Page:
Separate moulds are recessed in either side of the stone. The large is obviously for the first rough shaping of the sheet of iron; the smaller, which is more distinctly formed to the outline of, especially the upper shell, is for completing the later stages of manufacture. After all this lapse of years, it will be observed that the lamp, expanded and battered by use and exposure, still coincides pretty closely with the matrix in which it was originally hammered out.
The measurement of this crusie is as follows, viz: – Total length or height of back, 7½ inches; length of upper shell, 5½ inches; depth of cavity of uppoer shell, 1 inch; width of upper shell, 4½ inches. The undershell is very slightly larger than the upper.
It may be stated, without entering into further details of measurement, that most other crusies known are of the same general type and dimensions, though it will be understood that the taste of the maker, quantity of metal at command, and the requirements of the purchaser would have a varying effect in every individual case. Usually crusies were of thin iron, but an article of a higher class was occasionally produced of copper. Another variety is that in which the upper shell is covered with a metal lid attached to the upright back by hinges, of which several examples are in the Museum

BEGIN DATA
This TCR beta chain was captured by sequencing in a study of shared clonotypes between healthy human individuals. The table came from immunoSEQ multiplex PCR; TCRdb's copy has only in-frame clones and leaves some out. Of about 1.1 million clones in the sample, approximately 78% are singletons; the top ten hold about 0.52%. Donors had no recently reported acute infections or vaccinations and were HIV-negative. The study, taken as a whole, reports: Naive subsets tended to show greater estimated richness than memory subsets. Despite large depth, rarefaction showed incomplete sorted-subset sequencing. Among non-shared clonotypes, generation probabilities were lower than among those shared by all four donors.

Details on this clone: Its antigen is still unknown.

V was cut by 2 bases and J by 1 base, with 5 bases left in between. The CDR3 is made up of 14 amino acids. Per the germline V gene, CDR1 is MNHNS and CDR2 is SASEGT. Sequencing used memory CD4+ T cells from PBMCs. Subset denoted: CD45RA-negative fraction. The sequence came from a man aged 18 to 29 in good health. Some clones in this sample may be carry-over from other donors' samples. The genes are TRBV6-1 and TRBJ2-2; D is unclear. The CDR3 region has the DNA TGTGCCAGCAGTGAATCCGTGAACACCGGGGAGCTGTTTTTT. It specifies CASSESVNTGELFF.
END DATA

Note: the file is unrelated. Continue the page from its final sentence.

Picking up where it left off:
In the Shetland Islands, up to a recent period, imported oil was almost unknown. Oil, of home manufacture, from fish livers, was the article in almost universal use…
In the foregoing remarks I have used indifferently the better known Scottish word crusie, and the the peculiarly Shetland term for the same thing, kollie. The latter may seem somewhat barbarous, but its origin is pure. It is the simple Icelandic kola; and here etymological science comes in to the aid of archaeology, for the occurrence of this primitive unadulterated root word in such early writings as the Sturlunga Saga, Vilkins maldagi and the Gisla Saga, proves the enormous antiquity of our humbe kollie, even if there were no other evidence; and indicates besides that in Orkney and Shetland its introduction is due to Northman influence rather than to the Scottish side.
It is scarcely necessary, in conclusion, to allude to the Greek and Roman lamp, which both in metal and in the graceful forms of pottery, is essentially of the same type, though less complete. Lamps similar to those under consideration were known from the earlies times in Italy and other countries; and in recent times in Iceland, the Scilly Isles, in France, Algiers and elsewhere. It ought to be observed, however, that the Continental form, like the ancient Roman, has only a single shell, whereas the special characteristic of the modern Scottish form is that it is double-shelled… The notched bar, for the regulated suspension of the upper shell, marks the uniqueness, so far as known, of the Scottish crusie.